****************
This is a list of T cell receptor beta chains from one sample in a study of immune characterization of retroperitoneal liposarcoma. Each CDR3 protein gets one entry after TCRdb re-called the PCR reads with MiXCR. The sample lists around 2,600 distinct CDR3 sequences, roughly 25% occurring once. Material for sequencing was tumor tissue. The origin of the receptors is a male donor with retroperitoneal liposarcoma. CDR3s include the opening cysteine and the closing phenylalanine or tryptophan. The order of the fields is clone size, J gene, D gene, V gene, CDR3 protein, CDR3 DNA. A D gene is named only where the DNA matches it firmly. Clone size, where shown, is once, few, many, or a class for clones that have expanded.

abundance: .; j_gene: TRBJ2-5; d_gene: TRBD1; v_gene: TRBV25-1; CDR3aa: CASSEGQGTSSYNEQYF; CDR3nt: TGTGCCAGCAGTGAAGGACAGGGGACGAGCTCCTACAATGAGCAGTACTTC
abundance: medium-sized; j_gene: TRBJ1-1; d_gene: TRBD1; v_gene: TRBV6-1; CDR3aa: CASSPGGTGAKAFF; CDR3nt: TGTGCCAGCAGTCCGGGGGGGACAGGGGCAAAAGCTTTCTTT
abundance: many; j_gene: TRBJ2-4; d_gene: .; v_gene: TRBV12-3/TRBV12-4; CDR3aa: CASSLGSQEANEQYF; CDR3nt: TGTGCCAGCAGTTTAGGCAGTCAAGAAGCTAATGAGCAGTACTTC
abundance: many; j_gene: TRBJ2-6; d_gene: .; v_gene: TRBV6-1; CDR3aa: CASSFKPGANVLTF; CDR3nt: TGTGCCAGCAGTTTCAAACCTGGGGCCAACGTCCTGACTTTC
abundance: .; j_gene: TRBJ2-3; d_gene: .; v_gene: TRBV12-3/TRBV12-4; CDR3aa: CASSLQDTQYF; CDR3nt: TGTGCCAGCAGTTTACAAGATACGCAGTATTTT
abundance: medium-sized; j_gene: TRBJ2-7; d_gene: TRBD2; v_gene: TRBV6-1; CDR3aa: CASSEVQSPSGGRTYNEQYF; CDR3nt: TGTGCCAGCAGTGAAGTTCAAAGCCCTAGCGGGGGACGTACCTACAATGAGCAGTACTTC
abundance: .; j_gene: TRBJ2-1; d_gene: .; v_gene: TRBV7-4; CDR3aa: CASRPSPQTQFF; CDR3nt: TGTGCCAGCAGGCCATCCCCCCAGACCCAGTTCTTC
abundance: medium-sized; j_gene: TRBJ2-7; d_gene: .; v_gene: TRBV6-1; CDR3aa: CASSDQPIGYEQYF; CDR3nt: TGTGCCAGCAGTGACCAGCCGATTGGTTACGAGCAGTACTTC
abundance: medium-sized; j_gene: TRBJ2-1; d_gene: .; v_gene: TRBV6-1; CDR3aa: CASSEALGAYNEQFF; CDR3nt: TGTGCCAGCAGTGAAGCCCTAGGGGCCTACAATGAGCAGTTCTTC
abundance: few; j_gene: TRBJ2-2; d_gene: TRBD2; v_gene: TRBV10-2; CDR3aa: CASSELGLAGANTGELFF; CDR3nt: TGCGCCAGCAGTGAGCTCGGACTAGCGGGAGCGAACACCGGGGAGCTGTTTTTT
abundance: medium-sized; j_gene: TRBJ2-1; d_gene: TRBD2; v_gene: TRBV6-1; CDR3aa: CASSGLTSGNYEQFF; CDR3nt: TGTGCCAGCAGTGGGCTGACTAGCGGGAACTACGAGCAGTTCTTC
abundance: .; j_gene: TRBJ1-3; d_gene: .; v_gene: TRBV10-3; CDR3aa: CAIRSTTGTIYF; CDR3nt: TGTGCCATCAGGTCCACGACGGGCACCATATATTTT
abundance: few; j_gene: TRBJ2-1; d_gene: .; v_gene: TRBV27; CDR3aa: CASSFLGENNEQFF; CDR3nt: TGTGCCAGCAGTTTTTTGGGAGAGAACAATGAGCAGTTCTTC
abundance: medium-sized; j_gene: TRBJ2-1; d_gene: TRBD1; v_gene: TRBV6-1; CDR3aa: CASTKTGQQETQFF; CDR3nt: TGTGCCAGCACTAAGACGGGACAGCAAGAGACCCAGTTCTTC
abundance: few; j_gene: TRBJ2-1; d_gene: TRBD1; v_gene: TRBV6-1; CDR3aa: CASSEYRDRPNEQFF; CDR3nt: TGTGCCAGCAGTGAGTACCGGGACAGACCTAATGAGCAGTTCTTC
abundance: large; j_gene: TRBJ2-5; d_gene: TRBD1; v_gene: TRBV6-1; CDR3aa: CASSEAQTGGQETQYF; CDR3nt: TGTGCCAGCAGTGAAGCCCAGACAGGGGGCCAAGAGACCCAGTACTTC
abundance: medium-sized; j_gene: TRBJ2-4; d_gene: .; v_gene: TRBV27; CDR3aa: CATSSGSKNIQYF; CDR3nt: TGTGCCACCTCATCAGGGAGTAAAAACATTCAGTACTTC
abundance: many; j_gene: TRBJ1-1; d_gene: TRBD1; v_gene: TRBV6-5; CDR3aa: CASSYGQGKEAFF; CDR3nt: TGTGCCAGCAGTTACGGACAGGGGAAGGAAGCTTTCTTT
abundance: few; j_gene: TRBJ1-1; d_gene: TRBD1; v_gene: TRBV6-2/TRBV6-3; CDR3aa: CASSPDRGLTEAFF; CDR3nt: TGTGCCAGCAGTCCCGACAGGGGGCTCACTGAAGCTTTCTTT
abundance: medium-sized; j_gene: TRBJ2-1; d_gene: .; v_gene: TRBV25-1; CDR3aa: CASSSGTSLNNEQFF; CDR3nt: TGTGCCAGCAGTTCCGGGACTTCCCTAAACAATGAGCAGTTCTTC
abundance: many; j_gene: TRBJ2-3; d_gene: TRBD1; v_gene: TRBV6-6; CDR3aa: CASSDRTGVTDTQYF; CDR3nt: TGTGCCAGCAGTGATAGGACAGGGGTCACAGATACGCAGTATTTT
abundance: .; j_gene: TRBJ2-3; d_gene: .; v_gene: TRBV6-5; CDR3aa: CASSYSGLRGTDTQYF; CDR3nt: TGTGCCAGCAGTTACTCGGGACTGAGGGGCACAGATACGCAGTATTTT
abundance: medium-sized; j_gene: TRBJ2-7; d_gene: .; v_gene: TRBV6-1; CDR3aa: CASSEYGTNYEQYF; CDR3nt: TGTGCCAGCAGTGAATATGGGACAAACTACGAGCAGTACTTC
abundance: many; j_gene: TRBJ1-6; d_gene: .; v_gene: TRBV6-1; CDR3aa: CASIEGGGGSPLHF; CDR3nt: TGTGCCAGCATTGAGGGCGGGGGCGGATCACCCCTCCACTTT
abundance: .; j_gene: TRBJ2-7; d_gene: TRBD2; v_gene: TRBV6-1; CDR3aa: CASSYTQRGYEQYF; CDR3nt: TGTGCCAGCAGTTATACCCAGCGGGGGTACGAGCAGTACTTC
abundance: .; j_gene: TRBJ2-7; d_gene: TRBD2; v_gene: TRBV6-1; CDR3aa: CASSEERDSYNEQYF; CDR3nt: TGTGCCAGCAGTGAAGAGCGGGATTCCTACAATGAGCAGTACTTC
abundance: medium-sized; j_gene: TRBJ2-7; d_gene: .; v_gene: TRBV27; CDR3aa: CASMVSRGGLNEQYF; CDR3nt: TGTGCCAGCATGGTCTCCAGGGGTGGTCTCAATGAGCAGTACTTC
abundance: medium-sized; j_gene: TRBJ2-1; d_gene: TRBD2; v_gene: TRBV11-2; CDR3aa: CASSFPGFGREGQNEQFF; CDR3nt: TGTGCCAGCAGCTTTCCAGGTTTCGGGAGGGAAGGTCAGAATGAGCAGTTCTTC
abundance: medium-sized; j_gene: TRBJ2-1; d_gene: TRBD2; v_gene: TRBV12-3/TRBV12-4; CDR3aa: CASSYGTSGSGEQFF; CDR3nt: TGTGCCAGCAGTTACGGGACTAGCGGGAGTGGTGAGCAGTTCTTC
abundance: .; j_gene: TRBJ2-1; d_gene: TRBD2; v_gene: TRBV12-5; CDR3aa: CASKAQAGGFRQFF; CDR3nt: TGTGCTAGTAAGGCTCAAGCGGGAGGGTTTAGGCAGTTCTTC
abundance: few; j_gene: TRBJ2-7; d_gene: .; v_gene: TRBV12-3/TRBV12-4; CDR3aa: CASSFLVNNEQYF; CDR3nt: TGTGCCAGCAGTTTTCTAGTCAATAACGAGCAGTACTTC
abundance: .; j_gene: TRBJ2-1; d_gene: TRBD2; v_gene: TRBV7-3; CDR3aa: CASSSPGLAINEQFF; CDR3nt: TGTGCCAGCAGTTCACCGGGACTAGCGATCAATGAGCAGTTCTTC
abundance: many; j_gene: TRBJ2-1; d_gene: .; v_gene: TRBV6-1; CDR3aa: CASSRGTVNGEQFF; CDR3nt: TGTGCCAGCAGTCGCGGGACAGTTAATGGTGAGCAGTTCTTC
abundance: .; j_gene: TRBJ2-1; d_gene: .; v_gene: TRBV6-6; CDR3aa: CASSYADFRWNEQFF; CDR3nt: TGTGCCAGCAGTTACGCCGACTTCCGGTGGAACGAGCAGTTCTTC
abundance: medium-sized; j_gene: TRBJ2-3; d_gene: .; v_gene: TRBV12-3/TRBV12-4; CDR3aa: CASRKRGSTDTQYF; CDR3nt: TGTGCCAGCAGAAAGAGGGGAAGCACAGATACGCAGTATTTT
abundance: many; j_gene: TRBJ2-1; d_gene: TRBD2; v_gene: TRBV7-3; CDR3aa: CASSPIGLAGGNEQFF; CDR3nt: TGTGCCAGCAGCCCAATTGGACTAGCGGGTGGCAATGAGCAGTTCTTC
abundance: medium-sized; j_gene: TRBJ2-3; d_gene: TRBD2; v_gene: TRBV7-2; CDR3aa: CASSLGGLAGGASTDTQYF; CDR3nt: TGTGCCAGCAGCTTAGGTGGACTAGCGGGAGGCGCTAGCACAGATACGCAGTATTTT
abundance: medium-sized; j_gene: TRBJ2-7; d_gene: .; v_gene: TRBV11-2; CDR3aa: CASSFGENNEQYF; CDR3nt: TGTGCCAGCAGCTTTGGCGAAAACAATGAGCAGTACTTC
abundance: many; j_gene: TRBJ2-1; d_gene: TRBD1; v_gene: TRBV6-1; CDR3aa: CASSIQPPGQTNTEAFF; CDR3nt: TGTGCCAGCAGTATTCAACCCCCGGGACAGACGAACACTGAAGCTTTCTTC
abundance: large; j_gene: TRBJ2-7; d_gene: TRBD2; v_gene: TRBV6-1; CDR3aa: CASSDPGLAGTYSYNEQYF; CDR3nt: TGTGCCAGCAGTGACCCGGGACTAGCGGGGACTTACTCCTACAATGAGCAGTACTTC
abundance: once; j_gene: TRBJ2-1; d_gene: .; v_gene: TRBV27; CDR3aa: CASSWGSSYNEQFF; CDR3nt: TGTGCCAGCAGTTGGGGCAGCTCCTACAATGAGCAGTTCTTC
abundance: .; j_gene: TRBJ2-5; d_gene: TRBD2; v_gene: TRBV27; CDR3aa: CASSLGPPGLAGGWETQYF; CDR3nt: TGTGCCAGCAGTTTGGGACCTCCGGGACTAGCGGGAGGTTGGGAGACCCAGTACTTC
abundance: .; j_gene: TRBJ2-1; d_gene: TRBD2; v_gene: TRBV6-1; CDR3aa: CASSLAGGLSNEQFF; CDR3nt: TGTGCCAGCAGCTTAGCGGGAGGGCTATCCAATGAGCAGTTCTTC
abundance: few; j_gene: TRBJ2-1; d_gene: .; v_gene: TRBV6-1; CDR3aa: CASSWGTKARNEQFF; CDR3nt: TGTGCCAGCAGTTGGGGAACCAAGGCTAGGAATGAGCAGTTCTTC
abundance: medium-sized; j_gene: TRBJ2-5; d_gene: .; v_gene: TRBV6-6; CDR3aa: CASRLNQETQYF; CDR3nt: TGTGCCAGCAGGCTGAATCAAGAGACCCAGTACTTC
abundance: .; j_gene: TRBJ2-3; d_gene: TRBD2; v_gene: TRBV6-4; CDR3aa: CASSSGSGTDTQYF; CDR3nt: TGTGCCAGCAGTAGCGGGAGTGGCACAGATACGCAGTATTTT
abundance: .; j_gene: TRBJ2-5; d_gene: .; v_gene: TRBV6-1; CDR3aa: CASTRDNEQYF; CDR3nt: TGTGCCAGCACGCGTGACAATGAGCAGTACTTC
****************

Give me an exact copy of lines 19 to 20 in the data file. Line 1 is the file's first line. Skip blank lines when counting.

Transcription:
abundance: many; j_gene: TRBJ1-1; d_gene: TRBD1; v_gene: TRBV6-5; CDR3aa: CASSYGQGKEAFF; CDR3nt: TGTGCCAGCAGTTACGGACAGGGGAAGGAAGCTTTCTTT
abundance: few; j_gene: TRBJ1-1; d_gene: TRBD1; v_gene: TRBV6-2/TRBV6-3; CDR3aa: CASSPDRGLTEAFF; CDR3nt: TGTGCCAGCAGTCCCGACAGGGGGCTCACTGAAGCTTTCTTT